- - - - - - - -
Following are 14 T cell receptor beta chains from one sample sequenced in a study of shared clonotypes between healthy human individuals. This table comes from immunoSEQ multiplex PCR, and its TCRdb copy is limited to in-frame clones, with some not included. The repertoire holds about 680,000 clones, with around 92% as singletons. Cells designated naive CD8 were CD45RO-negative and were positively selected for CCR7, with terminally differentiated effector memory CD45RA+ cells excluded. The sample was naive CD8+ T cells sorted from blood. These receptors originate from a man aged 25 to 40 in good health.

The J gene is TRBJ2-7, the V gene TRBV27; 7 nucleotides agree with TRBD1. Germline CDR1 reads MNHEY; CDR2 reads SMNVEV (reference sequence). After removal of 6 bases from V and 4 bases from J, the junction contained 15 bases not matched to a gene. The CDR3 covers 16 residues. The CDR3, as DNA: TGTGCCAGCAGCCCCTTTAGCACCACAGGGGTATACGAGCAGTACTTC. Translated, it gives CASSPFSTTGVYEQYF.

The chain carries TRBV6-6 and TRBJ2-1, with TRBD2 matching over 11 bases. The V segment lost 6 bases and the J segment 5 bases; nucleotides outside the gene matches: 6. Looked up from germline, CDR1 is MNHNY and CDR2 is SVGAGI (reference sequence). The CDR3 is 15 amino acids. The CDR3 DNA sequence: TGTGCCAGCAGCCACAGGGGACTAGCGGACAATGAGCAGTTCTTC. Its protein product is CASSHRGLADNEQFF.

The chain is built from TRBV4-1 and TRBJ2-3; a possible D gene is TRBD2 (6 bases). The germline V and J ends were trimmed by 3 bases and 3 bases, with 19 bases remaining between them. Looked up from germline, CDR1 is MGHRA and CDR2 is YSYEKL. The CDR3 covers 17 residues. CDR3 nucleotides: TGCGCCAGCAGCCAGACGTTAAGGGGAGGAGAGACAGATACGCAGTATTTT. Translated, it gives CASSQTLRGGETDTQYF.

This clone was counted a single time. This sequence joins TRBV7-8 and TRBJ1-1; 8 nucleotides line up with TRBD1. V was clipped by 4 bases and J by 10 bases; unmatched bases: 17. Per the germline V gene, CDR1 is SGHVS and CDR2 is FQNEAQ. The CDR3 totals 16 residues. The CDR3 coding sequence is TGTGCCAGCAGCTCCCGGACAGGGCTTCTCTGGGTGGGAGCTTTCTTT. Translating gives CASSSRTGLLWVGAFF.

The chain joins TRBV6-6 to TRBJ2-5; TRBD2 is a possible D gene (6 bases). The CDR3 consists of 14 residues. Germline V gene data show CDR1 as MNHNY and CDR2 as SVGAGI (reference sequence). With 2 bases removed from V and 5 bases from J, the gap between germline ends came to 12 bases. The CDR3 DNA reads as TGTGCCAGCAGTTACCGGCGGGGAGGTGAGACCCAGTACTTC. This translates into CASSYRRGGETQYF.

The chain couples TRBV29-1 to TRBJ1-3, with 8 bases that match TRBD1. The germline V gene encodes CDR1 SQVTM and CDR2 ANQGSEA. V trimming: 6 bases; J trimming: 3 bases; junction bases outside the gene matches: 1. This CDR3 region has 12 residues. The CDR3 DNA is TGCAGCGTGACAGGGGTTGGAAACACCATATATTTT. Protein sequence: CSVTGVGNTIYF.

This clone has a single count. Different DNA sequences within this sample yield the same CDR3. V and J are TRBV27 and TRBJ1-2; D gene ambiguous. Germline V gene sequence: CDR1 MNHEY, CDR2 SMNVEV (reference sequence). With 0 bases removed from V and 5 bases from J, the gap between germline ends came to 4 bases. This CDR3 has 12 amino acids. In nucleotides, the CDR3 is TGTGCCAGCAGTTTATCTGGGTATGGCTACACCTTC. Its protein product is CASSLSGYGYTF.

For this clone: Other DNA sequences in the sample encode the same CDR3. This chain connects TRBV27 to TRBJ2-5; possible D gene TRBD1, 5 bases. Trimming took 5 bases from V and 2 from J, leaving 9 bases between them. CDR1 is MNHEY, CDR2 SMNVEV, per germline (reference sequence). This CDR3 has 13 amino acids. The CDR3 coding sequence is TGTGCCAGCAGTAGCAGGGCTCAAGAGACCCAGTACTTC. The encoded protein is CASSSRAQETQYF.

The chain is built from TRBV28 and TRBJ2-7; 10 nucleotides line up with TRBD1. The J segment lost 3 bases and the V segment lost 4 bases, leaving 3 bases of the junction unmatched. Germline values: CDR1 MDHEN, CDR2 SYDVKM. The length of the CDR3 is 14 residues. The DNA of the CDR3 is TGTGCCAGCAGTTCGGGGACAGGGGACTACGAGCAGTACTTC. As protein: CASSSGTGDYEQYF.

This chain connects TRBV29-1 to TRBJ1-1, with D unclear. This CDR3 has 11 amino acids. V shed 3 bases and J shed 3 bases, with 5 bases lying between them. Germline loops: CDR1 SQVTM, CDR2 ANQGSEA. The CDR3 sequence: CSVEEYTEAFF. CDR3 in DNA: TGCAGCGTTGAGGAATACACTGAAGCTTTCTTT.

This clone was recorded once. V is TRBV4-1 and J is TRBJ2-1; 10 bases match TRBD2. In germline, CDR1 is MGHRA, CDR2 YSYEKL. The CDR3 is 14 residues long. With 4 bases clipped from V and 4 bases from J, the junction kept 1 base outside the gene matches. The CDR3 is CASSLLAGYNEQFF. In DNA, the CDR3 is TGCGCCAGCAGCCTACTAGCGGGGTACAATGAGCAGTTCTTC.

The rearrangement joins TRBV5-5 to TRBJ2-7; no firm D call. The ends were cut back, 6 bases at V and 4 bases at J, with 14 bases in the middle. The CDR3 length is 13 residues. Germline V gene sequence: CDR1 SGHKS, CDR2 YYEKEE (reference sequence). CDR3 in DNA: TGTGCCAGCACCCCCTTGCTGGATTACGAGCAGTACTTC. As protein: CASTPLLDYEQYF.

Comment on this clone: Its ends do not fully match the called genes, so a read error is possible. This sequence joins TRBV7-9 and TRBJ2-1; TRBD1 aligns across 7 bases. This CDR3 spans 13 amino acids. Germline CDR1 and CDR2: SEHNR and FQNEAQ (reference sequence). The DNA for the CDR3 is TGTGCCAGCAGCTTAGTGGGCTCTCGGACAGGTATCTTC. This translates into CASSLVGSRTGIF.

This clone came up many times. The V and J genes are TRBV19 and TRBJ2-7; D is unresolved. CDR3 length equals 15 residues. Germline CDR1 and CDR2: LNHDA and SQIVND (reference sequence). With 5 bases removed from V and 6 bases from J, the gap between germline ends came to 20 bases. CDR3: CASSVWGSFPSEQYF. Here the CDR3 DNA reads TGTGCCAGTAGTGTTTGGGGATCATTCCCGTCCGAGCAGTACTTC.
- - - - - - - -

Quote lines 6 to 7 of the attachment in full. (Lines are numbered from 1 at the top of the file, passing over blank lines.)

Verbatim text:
The chain joins TRBV6-6 to TRBJ2-5; TRBD2 is a possible D gene (6 bases). The CDR3 consists of 14 residues. Germline V gene data show CDR1 as MNHNY and CDR2 as SVGAGI (reference sequence). With 2 bases removed from V and 5 bases from J, the gap between germline ends came to 12 bases. The CDR3 DNA reads as TGTGCCAGCAGTTACCGGCGGGGAGGTGAGACCCAGTACTTC. This translates into CASSYRRGGETQYF.

The chain couples TRBV29-1 to TRBJ1-3, with 8 bases that match TRBD1. The germline V gene encodes CDR1 SQVTM and CDR2 ANQGSEA. V trimming: 6 bases; J trimming: 3 bases; junction bases outside the gene matches: 1. This CDR3 region has 12 residues. The CDR3 DNA is TGCAGCGTGACAGGGGTTGGAAACACCATATATTTT. Protein sequence: CSVTGVGNTIYF.